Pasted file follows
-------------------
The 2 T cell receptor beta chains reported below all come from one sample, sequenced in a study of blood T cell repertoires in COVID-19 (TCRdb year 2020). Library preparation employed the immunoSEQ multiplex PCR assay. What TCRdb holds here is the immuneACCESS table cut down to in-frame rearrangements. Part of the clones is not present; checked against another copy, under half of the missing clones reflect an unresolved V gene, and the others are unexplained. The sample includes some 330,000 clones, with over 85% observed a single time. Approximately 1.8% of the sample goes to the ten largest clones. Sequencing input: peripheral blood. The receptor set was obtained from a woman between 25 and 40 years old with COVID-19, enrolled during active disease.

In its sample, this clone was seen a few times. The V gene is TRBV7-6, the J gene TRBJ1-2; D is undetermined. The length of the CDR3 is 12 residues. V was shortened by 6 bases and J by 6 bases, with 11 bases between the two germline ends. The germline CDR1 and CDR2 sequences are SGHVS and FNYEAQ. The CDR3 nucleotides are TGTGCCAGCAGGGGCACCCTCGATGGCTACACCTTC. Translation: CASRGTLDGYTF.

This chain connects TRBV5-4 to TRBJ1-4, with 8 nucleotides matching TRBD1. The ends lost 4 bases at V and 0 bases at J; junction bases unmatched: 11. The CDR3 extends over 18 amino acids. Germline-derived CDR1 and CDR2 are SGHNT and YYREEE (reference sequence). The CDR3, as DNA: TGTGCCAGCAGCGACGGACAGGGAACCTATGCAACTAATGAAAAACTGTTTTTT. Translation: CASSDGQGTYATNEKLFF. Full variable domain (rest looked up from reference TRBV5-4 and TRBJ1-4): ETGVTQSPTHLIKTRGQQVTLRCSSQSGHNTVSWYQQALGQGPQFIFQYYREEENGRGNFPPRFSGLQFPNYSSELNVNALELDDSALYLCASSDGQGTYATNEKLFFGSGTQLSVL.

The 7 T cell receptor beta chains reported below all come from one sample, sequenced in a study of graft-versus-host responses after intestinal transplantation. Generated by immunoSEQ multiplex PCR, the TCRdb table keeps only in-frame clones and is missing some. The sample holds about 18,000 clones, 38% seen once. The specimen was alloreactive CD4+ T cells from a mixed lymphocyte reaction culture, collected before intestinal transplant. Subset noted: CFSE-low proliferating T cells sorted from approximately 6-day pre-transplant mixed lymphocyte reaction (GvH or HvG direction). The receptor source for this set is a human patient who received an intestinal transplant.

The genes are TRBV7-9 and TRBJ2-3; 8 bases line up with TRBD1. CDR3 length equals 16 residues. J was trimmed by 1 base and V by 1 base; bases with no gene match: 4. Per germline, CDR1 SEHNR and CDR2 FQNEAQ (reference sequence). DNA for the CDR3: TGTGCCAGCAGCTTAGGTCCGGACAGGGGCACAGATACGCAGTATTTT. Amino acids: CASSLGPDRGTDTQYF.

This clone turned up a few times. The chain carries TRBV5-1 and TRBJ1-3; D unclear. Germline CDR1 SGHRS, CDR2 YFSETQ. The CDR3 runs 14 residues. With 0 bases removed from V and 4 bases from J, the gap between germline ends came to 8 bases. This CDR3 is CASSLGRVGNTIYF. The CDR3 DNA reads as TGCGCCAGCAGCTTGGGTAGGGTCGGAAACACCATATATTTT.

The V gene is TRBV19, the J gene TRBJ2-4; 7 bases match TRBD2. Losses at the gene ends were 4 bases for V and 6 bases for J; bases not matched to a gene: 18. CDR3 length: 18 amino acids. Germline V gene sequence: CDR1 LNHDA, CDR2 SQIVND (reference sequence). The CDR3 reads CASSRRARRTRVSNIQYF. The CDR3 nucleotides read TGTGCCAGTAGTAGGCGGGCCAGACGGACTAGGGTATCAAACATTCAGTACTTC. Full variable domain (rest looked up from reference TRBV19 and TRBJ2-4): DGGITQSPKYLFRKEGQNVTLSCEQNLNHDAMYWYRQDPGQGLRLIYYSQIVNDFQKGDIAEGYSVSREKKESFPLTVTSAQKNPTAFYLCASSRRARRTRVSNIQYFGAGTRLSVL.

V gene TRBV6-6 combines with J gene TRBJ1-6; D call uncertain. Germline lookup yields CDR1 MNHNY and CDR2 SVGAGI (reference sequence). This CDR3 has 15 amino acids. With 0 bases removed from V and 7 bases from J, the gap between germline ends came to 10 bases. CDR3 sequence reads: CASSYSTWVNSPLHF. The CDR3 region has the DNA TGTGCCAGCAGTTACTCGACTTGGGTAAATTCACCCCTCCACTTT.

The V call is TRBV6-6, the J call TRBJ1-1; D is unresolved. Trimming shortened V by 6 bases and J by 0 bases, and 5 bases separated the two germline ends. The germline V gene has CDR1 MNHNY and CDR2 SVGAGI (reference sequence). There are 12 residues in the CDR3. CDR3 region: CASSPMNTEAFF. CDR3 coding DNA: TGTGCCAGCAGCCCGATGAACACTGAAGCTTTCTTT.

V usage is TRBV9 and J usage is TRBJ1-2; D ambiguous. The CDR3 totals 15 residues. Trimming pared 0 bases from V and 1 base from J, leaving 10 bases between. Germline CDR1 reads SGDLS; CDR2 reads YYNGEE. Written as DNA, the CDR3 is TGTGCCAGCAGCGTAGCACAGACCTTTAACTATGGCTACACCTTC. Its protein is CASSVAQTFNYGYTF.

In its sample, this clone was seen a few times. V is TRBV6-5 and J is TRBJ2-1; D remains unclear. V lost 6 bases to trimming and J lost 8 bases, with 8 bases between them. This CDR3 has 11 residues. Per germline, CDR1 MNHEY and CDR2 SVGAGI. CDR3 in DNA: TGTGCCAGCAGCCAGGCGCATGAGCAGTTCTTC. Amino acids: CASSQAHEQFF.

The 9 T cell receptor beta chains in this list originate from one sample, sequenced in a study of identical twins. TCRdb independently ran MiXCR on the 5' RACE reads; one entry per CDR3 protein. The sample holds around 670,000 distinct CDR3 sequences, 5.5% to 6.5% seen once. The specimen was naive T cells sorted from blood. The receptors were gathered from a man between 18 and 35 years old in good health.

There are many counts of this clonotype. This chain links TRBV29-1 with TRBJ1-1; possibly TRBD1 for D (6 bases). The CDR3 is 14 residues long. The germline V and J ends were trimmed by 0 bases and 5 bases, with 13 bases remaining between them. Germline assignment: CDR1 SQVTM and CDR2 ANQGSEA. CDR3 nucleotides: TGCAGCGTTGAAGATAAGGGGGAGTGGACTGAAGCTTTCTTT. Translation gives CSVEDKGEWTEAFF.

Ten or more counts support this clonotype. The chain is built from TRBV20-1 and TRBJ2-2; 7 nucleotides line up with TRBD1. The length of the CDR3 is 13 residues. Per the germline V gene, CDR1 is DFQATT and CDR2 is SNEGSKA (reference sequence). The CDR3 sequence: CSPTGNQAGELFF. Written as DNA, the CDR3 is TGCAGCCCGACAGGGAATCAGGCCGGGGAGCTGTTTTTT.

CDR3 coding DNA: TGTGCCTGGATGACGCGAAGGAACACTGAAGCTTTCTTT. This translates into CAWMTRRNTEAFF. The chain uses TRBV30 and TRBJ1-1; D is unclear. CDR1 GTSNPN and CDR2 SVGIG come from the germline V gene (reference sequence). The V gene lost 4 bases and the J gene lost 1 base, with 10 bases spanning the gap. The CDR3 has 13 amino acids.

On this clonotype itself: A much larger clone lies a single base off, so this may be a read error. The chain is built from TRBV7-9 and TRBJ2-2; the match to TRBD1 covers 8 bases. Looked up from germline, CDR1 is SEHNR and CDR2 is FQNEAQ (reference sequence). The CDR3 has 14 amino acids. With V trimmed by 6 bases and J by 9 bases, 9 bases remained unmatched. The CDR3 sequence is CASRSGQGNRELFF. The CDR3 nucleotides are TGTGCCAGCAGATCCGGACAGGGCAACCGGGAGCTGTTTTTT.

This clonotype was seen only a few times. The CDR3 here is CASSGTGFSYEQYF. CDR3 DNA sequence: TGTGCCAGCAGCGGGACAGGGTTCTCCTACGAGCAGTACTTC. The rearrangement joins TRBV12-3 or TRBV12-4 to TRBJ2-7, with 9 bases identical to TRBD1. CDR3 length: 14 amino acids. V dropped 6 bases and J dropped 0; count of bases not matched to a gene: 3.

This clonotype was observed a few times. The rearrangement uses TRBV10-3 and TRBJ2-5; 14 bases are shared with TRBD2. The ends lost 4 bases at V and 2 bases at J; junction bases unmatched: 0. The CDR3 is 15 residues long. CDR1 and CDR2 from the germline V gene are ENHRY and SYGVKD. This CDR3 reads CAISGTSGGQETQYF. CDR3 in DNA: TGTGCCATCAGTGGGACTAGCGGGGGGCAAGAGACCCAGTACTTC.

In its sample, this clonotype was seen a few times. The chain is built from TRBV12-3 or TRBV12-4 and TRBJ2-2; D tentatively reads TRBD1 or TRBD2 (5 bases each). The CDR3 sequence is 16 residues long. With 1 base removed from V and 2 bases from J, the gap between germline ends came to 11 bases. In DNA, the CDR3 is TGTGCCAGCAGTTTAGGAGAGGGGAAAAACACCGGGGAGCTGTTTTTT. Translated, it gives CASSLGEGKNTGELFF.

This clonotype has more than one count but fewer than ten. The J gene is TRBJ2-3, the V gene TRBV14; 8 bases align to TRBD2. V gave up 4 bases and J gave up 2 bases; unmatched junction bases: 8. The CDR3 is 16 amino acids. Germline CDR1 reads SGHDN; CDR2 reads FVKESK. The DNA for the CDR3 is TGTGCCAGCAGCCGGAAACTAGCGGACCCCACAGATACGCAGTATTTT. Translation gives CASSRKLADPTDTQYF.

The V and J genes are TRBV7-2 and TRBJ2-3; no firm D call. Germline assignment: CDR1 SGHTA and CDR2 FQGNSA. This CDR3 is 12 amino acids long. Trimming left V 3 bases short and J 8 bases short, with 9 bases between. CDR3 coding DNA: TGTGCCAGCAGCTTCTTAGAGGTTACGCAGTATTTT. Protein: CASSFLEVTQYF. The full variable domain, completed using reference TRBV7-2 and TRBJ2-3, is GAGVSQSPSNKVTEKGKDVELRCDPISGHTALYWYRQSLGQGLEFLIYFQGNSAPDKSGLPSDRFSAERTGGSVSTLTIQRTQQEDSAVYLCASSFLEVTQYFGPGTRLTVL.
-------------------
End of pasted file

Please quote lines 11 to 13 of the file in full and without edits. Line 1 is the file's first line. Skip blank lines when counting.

In its sample, this clone was seen a few times. V is TRBV6-5 and J is TRBJ2-1; D remains unclear. V lost 6 bases to trimming and J lost 8 bases, with 8 bases between them. This CDR3 has 11 residues. Per germline, CDR1 MNHEY and CDR2 SVGAGI. CDR3 in DNA: TGTGCCAGCAGCCAGGCGCATGAGCAGTTCTTC. Amino acids: CASSQAHEQFF.

The 9 T cell receptor beta chains in this list originate from one sample, sequenced in a study of identical twins. TCRdb independently ran MiXCR on the 5' RACE reads; one entry per CDR3 protein. The sample holds around 670,000 distinct CDR3 sequences, 5.5% to 6.5% seen once. The specimen was naive T cells sorted from blood. The receptors were gathered from a man between 18 and 35 years old in good health.

There are many counts of this clonotype. This chain links TRBV29-1 with TRBJ1-1; possibly TRBD1 for D (6 bases). The CDR3 is 14 residues long. The germline V and J ends were trimmed by 0 bases and 5 bases, with 13 bases remaining between them. Germline assignment: CDR1 SQVTM and CDR2 ANQGSEA. CDR3 nucleotides: TGCAGCGTTGAAGATAAGGGGGAGTGGACTGAAGCTTTCTTT. Translation gives CSVEDKGEWTEAFF.